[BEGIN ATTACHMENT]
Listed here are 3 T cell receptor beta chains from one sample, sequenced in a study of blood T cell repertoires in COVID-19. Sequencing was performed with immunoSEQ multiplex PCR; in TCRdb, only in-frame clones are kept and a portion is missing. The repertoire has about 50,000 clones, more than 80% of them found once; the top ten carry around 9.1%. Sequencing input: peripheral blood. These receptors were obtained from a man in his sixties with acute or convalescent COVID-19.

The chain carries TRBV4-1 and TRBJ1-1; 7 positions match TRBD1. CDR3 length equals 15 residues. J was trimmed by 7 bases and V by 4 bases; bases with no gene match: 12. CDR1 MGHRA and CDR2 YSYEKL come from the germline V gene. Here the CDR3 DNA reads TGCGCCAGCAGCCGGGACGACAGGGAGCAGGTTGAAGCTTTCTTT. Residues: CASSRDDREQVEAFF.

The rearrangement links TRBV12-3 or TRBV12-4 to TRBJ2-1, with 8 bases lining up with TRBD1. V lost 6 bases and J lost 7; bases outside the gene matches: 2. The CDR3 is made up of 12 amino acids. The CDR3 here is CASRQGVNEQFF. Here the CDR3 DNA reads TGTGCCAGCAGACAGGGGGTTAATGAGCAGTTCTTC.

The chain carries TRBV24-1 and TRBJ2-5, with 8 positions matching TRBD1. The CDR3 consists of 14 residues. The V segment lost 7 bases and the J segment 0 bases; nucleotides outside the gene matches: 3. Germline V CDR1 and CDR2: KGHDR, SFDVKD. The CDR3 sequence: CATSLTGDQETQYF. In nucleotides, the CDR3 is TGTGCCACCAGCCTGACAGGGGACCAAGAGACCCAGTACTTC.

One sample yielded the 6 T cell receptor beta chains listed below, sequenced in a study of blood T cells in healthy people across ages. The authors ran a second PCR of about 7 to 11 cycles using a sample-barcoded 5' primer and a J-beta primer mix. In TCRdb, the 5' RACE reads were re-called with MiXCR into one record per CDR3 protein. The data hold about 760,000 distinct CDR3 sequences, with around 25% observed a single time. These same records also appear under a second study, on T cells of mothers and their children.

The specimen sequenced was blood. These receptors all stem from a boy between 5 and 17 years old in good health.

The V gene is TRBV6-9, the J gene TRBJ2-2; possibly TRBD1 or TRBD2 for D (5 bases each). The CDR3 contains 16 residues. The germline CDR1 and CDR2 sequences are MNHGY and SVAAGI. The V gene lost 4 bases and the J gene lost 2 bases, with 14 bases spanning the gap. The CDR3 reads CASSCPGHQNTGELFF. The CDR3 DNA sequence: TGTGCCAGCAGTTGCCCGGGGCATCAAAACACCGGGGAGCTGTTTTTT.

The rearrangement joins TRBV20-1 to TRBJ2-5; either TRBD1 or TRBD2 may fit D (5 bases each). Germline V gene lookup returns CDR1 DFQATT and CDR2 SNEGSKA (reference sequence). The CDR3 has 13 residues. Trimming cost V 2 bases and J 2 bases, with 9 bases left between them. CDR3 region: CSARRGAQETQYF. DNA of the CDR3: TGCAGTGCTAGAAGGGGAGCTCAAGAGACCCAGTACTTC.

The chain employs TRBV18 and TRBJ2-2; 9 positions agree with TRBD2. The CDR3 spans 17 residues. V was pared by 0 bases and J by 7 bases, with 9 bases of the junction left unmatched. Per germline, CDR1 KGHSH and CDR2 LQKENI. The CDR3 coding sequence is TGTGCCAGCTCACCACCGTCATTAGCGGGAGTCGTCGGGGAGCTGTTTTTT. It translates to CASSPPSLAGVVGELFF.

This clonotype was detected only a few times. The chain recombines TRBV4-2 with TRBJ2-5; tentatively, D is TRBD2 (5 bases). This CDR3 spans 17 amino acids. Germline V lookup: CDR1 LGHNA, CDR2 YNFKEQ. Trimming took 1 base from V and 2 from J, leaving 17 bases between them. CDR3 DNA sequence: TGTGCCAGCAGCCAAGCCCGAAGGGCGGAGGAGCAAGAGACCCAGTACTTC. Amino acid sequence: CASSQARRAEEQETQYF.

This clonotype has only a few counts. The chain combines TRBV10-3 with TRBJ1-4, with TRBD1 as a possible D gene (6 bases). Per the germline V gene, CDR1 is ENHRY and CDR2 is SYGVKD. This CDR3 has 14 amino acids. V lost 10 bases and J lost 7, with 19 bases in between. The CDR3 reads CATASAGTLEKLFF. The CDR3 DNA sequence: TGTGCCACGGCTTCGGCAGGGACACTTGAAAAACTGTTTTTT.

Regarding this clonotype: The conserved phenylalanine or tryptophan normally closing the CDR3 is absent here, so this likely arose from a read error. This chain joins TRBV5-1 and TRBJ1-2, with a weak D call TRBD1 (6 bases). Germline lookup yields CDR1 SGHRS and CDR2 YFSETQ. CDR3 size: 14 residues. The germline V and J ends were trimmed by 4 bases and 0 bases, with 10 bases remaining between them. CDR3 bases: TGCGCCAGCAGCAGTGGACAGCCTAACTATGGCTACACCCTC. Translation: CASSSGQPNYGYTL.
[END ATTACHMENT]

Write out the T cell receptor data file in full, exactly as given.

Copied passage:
Listed here are 3 T cell receptor beta chains from one sample, sequenced in a study of blood T cell repertoires in COVID-19. Sequencing was performed with immunoSEQ multiplex PCR; in TCRdb, only in-frame clones are kept and a portion is missing. The repertoire has about 50,000 clones, more than 80% of them found once; the top ten carry around 9.1%. Sequencing input: peripheral blood. These receptors were obtained from a man in his sixties with acute or convalescent COVID-19.

The chain carries TRBV4-1 and TRBJ1-1; 7 positions match TRBD1. CDR3 length equals 15 residues. J was trimmed by 7 bases and V by 4 bases; bases with no gene match: 12. CDR1 MGHRA and CDR2 YSYEKL come from the germline V gene. Here the CDR3 DNA reads TGCGCCAGCAGCCGGGACGACAGGGAGCAGGTTGAAGCTTTCTTT. Residues: CASSRDDREQVEAFF.

The rearrangement links TRBV12-3 or TRBV12-4 to TRBJ2-1, with 8 bases lining up with TRBD1. V lost 6 bases and J lost 7; bases outside the gene matches: 2. The CDR3 is made up of 12 amino acids. The CDR3 here is CASRQGVNEQFF. Here the CDR3 DNA reads TGTGCCAGCAGACAGGGGGTTAATGAGCAGTTCTTC.

The chain carries TRBV24-1 and TRBJ2-5, with 8 positions matching TRBD1. The CDR3 consists of 14 residues. The V segment lost 7 bases and the J segment 0 bases; nucleotides outside the gene matches: 3. Germline V CDR1 and CDR2: KGHDR, SFDVKD. The CDR3 sequence: CATSLTGDQETQYF. In nucleotides, the CDR3 is TGTGCCACCAGCCTGACAGGGGACCAAGAGACCCAGTACTTC.

One sample yielded the 6 T cell receptor beta chains listed below, sequenced in a study of blood T cells in healthy people across ages. The authors ran a second PCR of about 7 to 11 cycles using a sample-barcoded 5' primer and a J-beta primer mix. In TCRdb, the 5' RACE reads were re-called with MiXCR into one record per CDR3 protein. The data hold about 760,000 distinct CDR3 sequences, with around 25% observed a single time. These same records also appear under a second study, on T cells of mothers and their children.

The specimen sequenced was blood. These receptors all stem from a boy between 5 and 17 years old in good health.

The V gene is TRBV6-9, the J gene TRBJ2-2; possibly TRBD1 or TRBD2 for D (5 bases each). The CDR3 contains 16 residues. The germline CDR1 and CDR2 sequences are MNHGY and SVAAGI. The V gene lost 4 bases and the J gene lost 2 bases, with 14 bases spanning the gap. The CDR3 reads CASSCPGHQNTGELFF. The CDR3 DNA sequence: TGTGCCAGCAGTTGCCCGGGGCATCAAAACACCGGGGAGCTGTTTTTT.

The rearrangement joins TRBV20-1 to TRBJ2-5; either TRBD1 or TRBD2 may fit D (5 bases each). Germline V gene lookup returns CDR1 DFQATT and CDR2 SNEGSKA (reference sequence). The CDR3 has 13 residues. Trimming cost V 2 bases and J 2 bases, with 9 bases left between them. CDR3 region: CSARRGAQETQYF. DNA of the CDR3: TGCAGTGCTAGAAGGGGAGCTCAAGAGACCCAGTACTTC.

The chain employs TRBV18 and TRBJ2-2; 9 positions agree with TRBD2. The CDR3 spans 17 residues. V was pared by 0 bases and J by 7 bases, with 9 bases of the junction left unmatched. Per germline, CDR1 KGHSH and CDR2 LQKENI. The CDR3 coding sequence is TGTGCCAGCTCACCACCGTCATTAGCGGGAGTCGTCGGGGAGCTGTTTTTT. It translates to CASSPPSLAGVVGELFF.

This clonotype was detected only a few times. The chain recombines TRBV4-2 with TRBJ2-5; tentatively, D is TRBD2 (5 bases). This CDR3 spans 17 amino acids. Germline V lookup: CDR1 LGHNA, CDR2 YNFKEQ. Trimming took 1 base from V and 2 from J, leaving 17 bases between them. CDR3 DNA sequence: TGTGCCAGCAGCCAAGCCCGAAGGGCGGAGGAGCAAGAGACCCAGTACTTC. Amino acid sequence: CASSQARRAEEQETQYF.

This clonotype has only a few counts. The chain combines TRBV10-3 with TRBJ1-4, with TRBD1 as a possible D gene (6 bases). Per the germline V gene, CDR1 is ENHRY and CDR2 is SYGVKD. This CDR3 has 14 amino acids. V lost 10 bases and J lost 7, with 19 bases in between. The CDR3 reads CATASAGTLEKLFF. The CDR3 DNA sequence: TGTGCCACGGCTTCGGCAGGGACACTTGAAAAACTGTTTTTT.

Regarding this clonotype: The conserved phenylalanine or tryptophan normally closing the CDR3 is absent here, so this likely arose from a read error. This chain joins TRBV5-1 and TRBJ1-2, with a weak D call TRBD1 (6 bases). Germline lookup yields CDR1 SGHRS and CDR2 YFSETQ. CDR3 size: 14 residues. The germline V and J ends were trimmed by 4 bases and 0 bases, with 10 bases remaining between them. CDR3 bases: TGCGCCAGCAGCAGTGGACAGCCTAACTATGGCTACACCCTC. Translation: CASSSGQPNYGYTL.